A great architect will do more than just help you plan a serviceable space, they'll show you how to maximise what you’ve got, save money on your build, increase the value of your home, and save energy.
Follow these three steps to finding a great architect for your home renovations.
1. Prepare your brief
Before you start searching for an architect, have a good think about exactly what you want to do, how the new space will accommodate your family, the style you like and what kind of budget you have. In addition, map out the level of involvement you’re expecting from your architect. Are you looking for a basic design and assistance arranging permits; or someone to project manage the entire renovation?
Also, think about how much disruption you’re prepared to put up with and for how long, as this will likely be a question you’re asked early on.
2. Find an architect
Even if you happen to find an architect through a recommendation or by driving past a home you admire and doing a door-knock enquiry, it’s a good idea to do your research if only as a learning experience and to give yourself peace of mind.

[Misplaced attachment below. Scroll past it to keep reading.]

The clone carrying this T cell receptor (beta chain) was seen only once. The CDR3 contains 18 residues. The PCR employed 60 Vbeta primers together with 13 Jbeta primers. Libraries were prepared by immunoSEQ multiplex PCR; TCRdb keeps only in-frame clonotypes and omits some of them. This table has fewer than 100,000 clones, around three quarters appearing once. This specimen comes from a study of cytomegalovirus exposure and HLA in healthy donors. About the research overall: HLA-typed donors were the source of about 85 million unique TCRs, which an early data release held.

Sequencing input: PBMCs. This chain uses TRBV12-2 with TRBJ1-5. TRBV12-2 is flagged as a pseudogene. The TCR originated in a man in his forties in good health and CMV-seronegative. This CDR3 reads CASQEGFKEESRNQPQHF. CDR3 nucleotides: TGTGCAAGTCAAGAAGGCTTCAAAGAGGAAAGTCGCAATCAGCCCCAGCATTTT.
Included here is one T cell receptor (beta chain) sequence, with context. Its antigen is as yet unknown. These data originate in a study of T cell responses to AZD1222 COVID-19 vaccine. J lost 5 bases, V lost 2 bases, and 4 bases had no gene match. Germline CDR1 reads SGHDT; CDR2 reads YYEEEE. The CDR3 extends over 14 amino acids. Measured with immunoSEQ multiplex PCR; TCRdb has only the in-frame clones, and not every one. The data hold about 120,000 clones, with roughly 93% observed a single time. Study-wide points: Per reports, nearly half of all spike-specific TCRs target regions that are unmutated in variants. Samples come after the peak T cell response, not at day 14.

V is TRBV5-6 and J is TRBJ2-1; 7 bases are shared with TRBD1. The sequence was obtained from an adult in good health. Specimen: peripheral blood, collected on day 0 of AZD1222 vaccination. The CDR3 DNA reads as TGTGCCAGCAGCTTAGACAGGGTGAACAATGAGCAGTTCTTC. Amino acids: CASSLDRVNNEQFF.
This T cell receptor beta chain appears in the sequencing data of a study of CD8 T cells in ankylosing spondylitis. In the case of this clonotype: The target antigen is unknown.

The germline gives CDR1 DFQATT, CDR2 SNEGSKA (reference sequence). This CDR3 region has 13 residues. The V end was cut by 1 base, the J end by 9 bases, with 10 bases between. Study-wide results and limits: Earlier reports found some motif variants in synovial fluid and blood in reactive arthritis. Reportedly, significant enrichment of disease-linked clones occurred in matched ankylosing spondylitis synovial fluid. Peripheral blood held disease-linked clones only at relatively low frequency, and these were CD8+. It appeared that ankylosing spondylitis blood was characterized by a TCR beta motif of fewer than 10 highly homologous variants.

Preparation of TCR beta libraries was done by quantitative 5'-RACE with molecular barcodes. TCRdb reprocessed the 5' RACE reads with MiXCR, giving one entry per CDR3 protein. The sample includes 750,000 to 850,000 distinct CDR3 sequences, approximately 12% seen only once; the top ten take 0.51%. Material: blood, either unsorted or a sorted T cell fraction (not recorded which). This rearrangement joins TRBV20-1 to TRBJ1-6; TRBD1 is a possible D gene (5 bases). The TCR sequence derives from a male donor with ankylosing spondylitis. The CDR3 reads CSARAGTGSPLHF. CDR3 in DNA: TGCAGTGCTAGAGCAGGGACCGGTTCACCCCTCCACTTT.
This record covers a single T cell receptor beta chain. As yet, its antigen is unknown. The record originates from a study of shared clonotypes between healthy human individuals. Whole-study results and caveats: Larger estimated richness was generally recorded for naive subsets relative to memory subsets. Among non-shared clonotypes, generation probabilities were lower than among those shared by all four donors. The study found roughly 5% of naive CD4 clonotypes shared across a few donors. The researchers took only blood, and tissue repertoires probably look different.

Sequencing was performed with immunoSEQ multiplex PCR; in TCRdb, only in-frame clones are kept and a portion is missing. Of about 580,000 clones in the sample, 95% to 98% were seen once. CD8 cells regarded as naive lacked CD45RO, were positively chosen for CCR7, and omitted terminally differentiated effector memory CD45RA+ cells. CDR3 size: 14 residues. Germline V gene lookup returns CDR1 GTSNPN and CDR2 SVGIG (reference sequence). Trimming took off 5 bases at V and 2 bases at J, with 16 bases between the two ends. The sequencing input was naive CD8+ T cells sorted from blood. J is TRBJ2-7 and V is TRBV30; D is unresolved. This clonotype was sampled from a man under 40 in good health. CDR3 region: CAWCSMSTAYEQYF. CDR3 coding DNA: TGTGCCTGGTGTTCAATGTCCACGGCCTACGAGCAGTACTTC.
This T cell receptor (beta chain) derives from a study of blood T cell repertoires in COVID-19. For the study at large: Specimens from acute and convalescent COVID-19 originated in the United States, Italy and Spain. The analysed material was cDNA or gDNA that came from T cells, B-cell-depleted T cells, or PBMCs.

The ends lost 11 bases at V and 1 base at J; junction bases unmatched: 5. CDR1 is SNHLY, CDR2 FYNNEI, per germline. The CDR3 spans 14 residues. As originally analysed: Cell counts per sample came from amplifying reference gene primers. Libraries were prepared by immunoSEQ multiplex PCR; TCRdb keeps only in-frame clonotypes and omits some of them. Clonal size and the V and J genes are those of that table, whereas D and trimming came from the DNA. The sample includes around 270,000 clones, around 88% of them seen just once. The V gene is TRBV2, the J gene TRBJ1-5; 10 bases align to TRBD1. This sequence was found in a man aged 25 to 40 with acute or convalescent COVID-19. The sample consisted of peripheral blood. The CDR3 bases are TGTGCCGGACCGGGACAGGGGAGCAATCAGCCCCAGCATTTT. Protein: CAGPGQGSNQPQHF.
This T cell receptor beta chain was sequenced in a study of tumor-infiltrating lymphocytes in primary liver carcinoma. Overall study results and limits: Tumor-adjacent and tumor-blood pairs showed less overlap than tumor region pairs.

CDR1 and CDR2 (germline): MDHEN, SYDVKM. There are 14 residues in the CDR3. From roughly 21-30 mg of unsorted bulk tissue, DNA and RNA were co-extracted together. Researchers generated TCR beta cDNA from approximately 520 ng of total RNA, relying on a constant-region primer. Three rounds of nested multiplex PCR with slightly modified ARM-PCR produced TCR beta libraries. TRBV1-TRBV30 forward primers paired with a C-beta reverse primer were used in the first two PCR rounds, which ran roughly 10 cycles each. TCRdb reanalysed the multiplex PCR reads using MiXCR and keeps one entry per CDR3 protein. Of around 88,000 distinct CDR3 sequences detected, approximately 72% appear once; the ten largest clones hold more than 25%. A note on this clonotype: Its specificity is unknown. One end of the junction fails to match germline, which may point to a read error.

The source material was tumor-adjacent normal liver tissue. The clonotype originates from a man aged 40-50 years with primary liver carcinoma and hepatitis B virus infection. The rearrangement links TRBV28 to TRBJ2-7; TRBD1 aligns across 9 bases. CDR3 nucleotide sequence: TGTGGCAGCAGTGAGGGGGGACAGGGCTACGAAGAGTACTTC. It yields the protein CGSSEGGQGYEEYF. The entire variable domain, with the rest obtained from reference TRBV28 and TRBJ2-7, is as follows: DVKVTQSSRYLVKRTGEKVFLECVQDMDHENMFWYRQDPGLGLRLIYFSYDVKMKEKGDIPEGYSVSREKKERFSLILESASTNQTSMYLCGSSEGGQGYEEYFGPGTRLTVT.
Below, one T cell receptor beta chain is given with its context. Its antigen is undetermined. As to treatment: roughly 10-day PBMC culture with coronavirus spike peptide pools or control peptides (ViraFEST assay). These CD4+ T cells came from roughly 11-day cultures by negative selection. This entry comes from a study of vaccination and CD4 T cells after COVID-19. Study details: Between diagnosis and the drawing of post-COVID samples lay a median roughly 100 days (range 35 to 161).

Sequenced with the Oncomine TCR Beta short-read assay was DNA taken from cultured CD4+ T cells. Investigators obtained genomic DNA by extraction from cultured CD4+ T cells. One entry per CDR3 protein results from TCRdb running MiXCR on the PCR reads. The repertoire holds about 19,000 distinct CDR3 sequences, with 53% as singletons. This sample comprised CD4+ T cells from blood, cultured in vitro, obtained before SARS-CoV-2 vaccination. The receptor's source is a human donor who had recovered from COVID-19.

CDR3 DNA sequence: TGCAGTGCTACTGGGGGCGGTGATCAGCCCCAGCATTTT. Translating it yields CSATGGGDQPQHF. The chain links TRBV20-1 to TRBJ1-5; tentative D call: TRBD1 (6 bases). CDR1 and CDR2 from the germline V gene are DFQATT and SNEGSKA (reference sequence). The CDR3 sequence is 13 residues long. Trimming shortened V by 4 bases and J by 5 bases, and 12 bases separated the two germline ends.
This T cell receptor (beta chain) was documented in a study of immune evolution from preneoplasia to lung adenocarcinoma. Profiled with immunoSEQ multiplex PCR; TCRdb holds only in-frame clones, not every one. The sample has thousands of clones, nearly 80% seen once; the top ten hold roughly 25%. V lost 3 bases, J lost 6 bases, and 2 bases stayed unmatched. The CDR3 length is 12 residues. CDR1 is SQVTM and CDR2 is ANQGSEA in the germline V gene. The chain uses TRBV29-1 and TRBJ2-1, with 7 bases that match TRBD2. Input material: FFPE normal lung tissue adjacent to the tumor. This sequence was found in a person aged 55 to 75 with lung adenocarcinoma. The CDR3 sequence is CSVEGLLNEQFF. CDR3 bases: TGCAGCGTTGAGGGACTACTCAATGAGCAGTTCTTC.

The Australian Institute of Architects has created an easy-to-use database, findanarchitect.com.au, which is searchable by region and building type, and displays only architects who have been registered by state boards. You can even search by ‘Home extension’ to find architects who specialise in residential renovations. All the architects on the site are accredited and are committed to continuing professional development so you can rest assured they have a good understanding of current regulations and technologies.
Once you’ve developed a long list of architects, investigate further by checking out their work online, face-to-face and by speaking to former clients, and soon enough you’ll have a workable shortlist.
3. Meet three potentials
This would have to be the most repeated piece of advice in choosing suppliers, and with good reason – once you’ve met with at least three architects, you’ll have a much better understanding of the subtle differences between style, processes and priorities.
If you share your brief in a reasonable level of detail you’ll quickly get a good sense of how the architect has interpreted it and whether their vision matches yours. Don’t be shy about stating your realistic budget and whether or not that includes their fees - the more upfront and honest you are, the more honesty you’ll get in return.